78. BHP’s threat to enter the potash market in Canada was repeated the day before BHP first offered to purchase PCS. While PCS’s CEO Doyle was driving to meet with BHP’s Kloppers in Chicago (at the latter’s request), he heard of an announcement that BHP planned to open a substantial potash export facility at the Port of Vancouver, Washington. Although this announcement emphasized that BHP was acquiring space to transport significant quantities of potash from the Pacific northwest region, it notably failed to mention that BHP had not yet signed any agreement for the port facilities (an agreement is not expected until at least 2012); a new port facility was wholly unnecessary given existing export capacity in the region; and BHP would not have a scoopful of potash to ship from its supposed new mines for at least five more years. Instead, in yet another strategically-timed message, BHP was able to feed the market yet

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another half truth, strengthening its own image as a strong new competitor and thus weakening the view of PCS’s long-term value.
     79. Throughout this pre-offer period, a key facet of BHP’s message about the Jansen Project and related acquisitions was its repeated assertion that it would not operate its future potash mines like existing producers — that is, tailoring supply to meet but not exceed anticipated demand. Instead, BHP publicly stated on numerous occasions that it would run its potash mines just as it claims to run its mines for other minerals — 100% of the time and at full capacity without regard to fluctuating cycles of demand.
     80. Indeed, BHP’s CEO Kloppers rarely spoke of the company’s mining activities without emphasizing its purported “full” market strategy: “We do have a completely different understanding of our revenue line from our competitors. Our full capacity, market price focus is a big difference to our competitors.” (Matt Stevens, Disappointment Despite a Fine Set of Figures, The Australian, Feb. 11, 2010, available at http://www.theaustralian.com.au/ business/opinion/disappointment-despite-a-fine-set-of-figures/story-e6frg9if-1225828938420.)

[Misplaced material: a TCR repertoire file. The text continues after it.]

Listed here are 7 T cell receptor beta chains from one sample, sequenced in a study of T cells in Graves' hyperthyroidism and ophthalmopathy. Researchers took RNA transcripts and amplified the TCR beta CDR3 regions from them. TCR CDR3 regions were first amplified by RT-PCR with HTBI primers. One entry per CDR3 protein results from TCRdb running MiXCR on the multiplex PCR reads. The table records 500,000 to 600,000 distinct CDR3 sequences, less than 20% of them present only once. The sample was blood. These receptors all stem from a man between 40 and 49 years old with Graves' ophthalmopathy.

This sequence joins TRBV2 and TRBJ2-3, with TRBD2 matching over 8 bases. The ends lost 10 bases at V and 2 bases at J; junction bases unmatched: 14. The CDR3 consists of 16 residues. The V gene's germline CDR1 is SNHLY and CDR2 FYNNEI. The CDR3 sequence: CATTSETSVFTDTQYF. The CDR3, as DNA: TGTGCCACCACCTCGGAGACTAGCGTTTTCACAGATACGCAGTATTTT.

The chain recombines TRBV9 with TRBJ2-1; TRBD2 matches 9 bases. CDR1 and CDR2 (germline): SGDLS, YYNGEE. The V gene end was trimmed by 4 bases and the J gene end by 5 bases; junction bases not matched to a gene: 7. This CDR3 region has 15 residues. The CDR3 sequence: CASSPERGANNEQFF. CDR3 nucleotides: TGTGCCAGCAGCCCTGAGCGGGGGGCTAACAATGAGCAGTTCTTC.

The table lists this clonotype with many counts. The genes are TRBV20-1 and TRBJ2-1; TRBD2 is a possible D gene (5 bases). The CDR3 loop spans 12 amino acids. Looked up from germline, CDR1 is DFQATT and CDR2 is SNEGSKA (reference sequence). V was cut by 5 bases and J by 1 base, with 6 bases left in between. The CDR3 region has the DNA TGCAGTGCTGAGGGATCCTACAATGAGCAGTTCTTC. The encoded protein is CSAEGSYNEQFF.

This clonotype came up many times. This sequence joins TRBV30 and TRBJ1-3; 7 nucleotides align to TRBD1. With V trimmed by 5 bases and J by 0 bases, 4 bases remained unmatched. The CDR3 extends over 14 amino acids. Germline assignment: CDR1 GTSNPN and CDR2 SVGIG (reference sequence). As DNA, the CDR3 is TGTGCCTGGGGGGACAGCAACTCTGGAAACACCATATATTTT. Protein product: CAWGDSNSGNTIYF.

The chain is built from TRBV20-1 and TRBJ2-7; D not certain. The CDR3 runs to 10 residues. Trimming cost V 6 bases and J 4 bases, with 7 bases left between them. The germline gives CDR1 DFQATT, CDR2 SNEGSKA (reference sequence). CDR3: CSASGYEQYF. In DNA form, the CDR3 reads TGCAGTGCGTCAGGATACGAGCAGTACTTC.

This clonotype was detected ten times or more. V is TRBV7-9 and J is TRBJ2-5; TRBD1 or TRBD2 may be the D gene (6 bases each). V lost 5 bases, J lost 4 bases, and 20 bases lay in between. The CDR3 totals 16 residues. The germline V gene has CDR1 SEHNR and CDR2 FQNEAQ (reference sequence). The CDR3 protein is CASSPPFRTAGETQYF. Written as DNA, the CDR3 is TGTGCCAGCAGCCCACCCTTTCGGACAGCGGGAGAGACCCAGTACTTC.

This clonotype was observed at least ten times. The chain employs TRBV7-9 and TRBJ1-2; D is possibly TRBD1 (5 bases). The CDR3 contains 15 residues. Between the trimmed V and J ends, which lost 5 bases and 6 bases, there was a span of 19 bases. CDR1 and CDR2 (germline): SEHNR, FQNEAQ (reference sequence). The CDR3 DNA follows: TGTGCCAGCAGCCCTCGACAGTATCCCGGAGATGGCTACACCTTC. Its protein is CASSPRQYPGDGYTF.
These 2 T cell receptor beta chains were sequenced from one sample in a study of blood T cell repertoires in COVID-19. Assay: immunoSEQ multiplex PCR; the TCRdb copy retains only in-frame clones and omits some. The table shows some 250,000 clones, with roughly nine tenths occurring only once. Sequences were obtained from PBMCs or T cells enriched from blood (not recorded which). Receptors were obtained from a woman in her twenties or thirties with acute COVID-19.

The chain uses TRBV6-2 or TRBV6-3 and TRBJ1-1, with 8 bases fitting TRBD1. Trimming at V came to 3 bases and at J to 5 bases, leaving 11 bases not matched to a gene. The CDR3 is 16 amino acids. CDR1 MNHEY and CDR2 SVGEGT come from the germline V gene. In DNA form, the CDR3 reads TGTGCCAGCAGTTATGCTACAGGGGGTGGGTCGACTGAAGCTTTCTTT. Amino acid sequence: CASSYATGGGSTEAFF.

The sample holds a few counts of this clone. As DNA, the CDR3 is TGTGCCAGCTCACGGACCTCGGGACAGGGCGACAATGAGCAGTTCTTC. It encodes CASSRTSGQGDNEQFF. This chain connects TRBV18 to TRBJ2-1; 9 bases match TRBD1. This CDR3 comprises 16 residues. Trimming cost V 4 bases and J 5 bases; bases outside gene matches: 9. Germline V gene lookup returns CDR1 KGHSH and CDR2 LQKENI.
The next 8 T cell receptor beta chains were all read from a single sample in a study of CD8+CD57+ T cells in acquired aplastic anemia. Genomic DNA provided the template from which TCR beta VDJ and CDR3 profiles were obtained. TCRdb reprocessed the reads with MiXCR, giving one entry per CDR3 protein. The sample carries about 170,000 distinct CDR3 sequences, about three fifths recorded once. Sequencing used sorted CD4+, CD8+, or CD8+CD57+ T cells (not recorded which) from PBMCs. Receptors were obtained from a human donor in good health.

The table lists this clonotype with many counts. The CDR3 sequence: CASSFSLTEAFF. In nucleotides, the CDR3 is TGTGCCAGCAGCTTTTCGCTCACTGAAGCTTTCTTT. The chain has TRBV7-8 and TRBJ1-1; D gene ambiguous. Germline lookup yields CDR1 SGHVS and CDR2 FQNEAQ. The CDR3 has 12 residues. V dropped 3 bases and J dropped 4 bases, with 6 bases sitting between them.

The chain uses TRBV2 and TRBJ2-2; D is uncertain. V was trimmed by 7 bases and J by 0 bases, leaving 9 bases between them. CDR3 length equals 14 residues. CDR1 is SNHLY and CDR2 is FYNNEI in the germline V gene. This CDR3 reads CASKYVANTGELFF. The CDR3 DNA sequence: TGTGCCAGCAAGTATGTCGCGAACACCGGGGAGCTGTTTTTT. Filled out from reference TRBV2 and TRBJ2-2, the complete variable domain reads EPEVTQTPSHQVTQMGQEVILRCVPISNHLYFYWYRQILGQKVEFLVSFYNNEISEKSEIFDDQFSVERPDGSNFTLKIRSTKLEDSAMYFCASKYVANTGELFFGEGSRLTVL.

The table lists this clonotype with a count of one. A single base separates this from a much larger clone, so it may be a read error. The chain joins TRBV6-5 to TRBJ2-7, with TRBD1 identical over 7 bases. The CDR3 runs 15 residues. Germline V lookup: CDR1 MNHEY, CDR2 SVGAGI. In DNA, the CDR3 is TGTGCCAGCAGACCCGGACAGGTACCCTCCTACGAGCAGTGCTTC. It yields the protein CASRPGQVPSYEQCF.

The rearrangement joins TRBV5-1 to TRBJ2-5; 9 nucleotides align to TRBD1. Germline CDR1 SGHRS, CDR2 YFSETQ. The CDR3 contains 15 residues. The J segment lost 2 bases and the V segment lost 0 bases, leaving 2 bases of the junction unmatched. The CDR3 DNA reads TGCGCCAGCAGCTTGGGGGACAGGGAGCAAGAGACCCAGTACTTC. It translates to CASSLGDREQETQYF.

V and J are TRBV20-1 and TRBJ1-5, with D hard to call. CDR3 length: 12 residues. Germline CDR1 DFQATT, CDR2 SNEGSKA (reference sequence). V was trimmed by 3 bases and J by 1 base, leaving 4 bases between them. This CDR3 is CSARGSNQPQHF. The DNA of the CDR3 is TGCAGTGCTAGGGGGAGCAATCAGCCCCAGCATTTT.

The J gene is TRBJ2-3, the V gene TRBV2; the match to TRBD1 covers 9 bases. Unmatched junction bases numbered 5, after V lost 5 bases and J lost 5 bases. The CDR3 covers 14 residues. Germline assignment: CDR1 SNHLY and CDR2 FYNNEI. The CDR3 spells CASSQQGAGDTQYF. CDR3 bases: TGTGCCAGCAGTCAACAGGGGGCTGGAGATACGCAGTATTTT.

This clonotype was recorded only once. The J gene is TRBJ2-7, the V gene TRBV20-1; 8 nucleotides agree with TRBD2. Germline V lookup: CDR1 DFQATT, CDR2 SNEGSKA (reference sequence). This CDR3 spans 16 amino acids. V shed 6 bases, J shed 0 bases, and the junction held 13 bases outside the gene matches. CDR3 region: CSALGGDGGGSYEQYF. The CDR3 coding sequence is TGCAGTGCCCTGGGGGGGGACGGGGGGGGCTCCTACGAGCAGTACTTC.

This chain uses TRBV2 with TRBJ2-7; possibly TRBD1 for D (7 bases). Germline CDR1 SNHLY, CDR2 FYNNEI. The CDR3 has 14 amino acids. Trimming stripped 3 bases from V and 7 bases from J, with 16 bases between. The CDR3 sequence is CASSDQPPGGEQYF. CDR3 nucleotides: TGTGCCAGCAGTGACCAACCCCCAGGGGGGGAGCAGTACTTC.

81. BHP’s announced “flat out” plan is diametrically opposed to the strategy employed by PCS currently, whereby the company closely matches its production to demand for the product. PCS adopted this strategy after the industry’s record losses in the 1980s when companies mined potash without regard to demand and prices fell. Thus, BHP knew that its announced plan to mine without regard to demand would lead PCS shareholders to conclude that BHP’s promised actions as a competitor might cause a worldwide drop in potash prices as supply increased, reducing profits for those in the industry.
     82. The potential risks of BHP’s “flat out” strategy on the Jansen Project were not lost on some analysts who cautioned: “The entrance of a large global mining company, such as BHP,

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into the potash market would arguably weaken the position of the incumbent producers [like PCS], as BHP has a history of running its mines flat out.” (Euan Rocha, BHP Plan Signals Major Shift in Potash Industry, Reuters, Jan. 21, 2010, available at http://uk.reuters.com/ article/idUKTRE60K2VJ20100121 (quoting CIBC World Markets analyst Jacob Bout).)
     83. By conditioning the market for years to believe that BHP was primed to bring the full force of its worldwide financial and mining power to compete in the potash industry, BHP knew and intended to undermine investor confidence in the potash sector generally — and PCS in particular — creating an opportunity for BHP to acquire PCS shares for less than their intrinsic value.